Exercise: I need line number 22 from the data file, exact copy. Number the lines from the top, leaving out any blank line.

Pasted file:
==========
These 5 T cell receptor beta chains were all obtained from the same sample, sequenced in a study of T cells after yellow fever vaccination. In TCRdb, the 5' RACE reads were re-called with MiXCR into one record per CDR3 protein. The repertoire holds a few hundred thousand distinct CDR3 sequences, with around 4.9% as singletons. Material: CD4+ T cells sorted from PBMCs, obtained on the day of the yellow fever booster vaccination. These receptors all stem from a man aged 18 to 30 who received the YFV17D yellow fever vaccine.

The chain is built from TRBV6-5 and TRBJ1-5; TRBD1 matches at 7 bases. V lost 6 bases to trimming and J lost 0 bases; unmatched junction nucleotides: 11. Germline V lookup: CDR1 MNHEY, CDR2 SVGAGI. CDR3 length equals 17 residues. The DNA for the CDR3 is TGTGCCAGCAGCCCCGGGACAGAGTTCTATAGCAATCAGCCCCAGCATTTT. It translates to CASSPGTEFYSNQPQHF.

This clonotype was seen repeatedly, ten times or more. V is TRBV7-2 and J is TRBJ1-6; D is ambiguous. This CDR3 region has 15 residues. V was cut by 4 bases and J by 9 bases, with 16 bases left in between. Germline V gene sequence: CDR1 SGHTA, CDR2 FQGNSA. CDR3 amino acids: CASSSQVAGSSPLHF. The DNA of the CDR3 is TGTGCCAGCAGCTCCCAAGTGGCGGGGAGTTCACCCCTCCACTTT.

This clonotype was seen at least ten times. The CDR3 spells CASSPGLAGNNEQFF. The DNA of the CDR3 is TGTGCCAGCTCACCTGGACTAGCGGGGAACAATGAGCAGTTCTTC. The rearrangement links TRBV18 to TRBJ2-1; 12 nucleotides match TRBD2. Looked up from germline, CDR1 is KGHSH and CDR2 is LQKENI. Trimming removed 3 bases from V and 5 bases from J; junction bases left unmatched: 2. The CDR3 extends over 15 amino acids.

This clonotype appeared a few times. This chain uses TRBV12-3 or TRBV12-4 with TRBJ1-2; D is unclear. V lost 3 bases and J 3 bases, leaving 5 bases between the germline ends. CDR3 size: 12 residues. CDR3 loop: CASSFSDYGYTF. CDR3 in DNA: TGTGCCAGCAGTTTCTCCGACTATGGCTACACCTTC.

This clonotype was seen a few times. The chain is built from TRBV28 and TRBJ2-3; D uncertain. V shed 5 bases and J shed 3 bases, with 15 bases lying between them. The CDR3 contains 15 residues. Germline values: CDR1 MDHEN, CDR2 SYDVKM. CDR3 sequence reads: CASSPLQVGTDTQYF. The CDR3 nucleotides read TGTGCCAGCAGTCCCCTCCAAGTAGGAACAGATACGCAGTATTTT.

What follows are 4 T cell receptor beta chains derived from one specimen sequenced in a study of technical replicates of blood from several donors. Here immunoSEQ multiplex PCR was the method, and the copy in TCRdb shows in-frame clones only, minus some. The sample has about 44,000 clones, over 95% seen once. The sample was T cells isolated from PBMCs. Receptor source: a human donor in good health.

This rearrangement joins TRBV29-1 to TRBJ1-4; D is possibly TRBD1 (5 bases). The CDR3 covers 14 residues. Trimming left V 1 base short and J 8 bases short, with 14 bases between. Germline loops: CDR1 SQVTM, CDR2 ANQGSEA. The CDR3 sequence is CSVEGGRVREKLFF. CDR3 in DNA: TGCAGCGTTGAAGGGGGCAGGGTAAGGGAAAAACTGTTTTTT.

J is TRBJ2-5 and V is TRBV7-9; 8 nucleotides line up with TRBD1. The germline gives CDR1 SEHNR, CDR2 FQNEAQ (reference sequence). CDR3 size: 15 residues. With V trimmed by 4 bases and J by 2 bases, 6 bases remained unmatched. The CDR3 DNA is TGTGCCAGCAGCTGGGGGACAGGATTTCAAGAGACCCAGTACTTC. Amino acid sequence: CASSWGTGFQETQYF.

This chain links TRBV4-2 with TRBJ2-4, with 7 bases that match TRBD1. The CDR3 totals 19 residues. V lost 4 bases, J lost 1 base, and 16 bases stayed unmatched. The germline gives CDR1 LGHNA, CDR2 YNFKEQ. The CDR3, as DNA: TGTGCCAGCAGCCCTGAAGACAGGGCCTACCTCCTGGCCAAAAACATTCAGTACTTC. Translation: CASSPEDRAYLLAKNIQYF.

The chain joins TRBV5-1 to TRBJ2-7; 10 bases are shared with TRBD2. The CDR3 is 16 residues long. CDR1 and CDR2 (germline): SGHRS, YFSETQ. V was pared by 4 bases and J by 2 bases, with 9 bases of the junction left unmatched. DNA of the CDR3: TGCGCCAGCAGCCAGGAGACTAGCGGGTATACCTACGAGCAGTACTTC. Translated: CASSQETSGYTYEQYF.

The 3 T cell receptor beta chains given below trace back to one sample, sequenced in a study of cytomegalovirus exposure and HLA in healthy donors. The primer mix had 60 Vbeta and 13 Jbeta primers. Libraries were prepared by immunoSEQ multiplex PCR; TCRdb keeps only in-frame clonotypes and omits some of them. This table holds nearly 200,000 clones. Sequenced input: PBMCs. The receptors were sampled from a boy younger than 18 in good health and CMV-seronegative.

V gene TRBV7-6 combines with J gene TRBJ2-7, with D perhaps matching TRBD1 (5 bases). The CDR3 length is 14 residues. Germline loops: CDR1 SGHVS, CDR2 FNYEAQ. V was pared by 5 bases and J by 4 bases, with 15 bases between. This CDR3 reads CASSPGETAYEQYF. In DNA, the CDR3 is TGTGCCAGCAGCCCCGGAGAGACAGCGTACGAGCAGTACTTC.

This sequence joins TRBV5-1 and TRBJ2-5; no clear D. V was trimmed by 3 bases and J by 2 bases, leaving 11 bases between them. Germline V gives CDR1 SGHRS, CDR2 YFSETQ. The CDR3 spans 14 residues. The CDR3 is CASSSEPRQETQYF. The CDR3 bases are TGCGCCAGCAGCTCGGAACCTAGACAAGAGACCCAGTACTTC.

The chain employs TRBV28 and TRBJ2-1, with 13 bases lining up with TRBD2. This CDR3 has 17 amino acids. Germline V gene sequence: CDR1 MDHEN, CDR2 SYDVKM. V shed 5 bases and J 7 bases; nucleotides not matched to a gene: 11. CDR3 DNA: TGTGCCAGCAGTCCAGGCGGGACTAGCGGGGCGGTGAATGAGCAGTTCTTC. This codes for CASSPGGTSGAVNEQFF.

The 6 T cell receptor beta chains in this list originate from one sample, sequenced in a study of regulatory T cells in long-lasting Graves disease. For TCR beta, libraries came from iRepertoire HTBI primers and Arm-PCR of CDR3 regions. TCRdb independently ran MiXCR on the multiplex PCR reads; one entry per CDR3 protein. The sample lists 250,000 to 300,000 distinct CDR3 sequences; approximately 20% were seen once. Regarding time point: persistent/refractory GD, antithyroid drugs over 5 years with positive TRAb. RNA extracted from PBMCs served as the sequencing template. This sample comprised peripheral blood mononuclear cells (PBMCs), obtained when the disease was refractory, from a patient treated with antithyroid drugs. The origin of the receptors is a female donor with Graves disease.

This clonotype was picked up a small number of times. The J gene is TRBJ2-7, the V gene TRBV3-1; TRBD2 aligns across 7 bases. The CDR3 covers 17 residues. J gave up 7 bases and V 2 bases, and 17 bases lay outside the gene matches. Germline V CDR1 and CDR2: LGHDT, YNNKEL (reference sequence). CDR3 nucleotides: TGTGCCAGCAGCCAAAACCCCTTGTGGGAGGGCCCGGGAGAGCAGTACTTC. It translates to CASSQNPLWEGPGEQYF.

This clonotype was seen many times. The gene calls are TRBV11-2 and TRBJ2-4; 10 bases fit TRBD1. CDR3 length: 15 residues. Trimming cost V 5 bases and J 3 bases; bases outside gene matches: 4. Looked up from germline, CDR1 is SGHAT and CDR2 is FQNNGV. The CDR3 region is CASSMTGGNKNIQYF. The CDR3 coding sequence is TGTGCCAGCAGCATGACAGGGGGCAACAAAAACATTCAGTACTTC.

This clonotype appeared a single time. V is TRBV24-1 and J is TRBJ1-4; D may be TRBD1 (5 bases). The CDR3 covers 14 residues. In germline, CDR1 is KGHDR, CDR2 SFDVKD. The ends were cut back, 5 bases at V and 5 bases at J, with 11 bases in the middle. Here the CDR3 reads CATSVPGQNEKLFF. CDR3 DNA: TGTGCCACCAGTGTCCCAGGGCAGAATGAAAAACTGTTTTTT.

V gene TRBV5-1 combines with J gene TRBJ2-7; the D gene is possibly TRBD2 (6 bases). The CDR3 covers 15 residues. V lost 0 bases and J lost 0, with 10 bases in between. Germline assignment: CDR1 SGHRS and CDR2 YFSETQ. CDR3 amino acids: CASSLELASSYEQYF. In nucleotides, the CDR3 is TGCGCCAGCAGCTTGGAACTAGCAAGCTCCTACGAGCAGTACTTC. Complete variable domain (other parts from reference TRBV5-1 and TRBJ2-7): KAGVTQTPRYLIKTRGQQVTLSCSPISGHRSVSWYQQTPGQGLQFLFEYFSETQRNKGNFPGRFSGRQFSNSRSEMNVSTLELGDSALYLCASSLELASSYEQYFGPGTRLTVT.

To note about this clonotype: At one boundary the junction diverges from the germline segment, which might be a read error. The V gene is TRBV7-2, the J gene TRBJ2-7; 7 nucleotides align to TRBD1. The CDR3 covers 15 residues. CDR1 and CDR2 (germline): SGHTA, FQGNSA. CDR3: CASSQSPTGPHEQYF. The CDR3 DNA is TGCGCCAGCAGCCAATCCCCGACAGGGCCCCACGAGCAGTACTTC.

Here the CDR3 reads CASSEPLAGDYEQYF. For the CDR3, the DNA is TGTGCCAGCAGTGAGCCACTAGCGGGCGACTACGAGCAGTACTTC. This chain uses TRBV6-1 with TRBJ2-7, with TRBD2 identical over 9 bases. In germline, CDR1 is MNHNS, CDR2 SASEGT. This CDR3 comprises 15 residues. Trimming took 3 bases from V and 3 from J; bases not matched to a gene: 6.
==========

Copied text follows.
Here the CDR3 reads CASSEPLAGDYEQYF. For the CDR3, the DNA is TGTGCCAGCAGTGAGCCACTAGCGGGCGACTACGAGCAGTACTTC. This chain uses TRBV6-1 with TRBJ2-7, with TRBD2 identical over 9 bases. In germline, CDR1 is MNHNS, CDR2 SASEGT. This CDR3 comprises 15 residues. Trimming took 3 bases from V and 3 from J; bases not matched to a gene: 6.